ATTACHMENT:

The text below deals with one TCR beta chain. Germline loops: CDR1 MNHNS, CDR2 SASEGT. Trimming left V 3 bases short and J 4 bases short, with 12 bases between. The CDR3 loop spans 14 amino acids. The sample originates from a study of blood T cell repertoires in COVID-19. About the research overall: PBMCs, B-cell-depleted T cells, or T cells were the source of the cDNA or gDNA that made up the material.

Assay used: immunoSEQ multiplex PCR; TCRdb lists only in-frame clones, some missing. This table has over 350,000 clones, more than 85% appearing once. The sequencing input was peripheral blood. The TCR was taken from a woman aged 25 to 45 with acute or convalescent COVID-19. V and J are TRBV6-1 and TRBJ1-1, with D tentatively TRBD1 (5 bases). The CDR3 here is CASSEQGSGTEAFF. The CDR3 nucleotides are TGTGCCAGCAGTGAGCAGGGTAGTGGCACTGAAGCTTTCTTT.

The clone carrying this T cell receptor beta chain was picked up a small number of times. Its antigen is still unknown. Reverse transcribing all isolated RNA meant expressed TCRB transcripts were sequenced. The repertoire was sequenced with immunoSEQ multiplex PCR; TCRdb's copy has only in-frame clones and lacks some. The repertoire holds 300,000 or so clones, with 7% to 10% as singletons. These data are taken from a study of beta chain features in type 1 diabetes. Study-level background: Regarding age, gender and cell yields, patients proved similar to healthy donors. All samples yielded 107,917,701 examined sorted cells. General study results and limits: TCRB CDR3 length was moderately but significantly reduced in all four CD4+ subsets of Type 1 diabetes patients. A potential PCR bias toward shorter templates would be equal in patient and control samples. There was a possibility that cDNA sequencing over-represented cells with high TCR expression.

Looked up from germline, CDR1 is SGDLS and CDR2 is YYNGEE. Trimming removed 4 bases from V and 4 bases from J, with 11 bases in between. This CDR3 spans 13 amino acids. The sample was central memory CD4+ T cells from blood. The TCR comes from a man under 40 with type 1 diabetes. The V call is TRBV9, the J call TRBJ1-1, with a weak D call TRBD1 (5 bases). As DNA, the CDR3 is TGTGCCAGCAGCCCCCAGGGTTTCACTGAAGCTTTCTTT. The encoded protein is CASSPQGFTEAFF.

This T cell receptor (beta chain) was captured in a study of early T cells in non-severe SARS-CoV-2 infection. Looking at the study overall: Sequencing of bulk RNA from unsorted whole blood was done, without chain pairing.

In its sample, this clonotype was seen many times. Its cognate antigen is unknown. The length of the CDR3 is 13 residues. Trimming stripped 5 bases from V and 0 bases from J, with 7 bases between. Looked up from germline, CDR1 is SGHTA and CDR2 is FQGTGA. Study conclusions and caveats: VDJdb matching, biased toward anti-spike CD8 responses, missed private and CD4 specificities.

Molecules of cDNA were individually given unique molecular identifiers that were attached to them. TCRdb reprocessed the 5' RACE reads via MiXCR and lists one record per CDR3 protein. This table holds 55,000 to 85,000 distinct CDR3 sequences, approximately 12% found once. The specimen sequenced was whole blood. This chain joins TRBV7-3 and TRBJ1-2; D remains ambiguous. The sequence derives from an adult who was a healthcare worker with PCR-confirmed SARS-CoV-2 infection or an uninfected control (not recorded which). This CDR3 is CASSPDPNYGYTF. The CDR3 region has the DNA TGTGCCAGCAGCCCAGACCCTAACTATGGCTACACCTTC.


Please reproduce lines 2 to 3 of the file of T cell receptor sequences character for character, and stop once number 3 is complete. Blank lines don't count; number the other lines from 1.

Assay used: immunoSEQ multiplex PCR; TCRdb lists only in-frame clones, some missing. This table has over 350,000 clones, more than 85% appearing once. The sequencing input was peripheral blood. The TCR was taken from a woman aged 25 to 45 with acute or convalescent COVID-19. V and J are TRBV6-1 and TRBJ1-1, with D tentatively TRBD1 (5 bases). The CDR3 here is CASSEQGSGTEAFF. The CDR3 nucleotides are TGTGCCAGCAGTGAGCAGGGTAGTGGCACTGAAGCTTTCTTT.

The clone carrying this T cell receptor beta chain was picked up a small number of times. Its antigen is still unknown. Reverse transcribing all isolated RNA meant expressed TCRB transcripts were sequenced. The repertoire was sequenced with immunoSEQ multiplex PCR; TCRdb's copy has only in-frame clones and lacks some. The repertoire holds 300,000 or so clones, with 7% to 10% as singletons. These data are taken from a study of beta chain features in type 1 diabetes. Study-level background: Regarding age, gender and cell yields, patients proved similar to healthy donors. All samples yielded 107,917,701 examined sorted cells. General study results and limits: TCRB CDR3 length was moderately but significantly reduced in all four CD4+ subsets of Type 1 diabetes patients. A potential PCR bias toward shorter templates would be equal in patient and control samples. There was a possibility that cDNA sequencing over-represented cells with high TCR expression.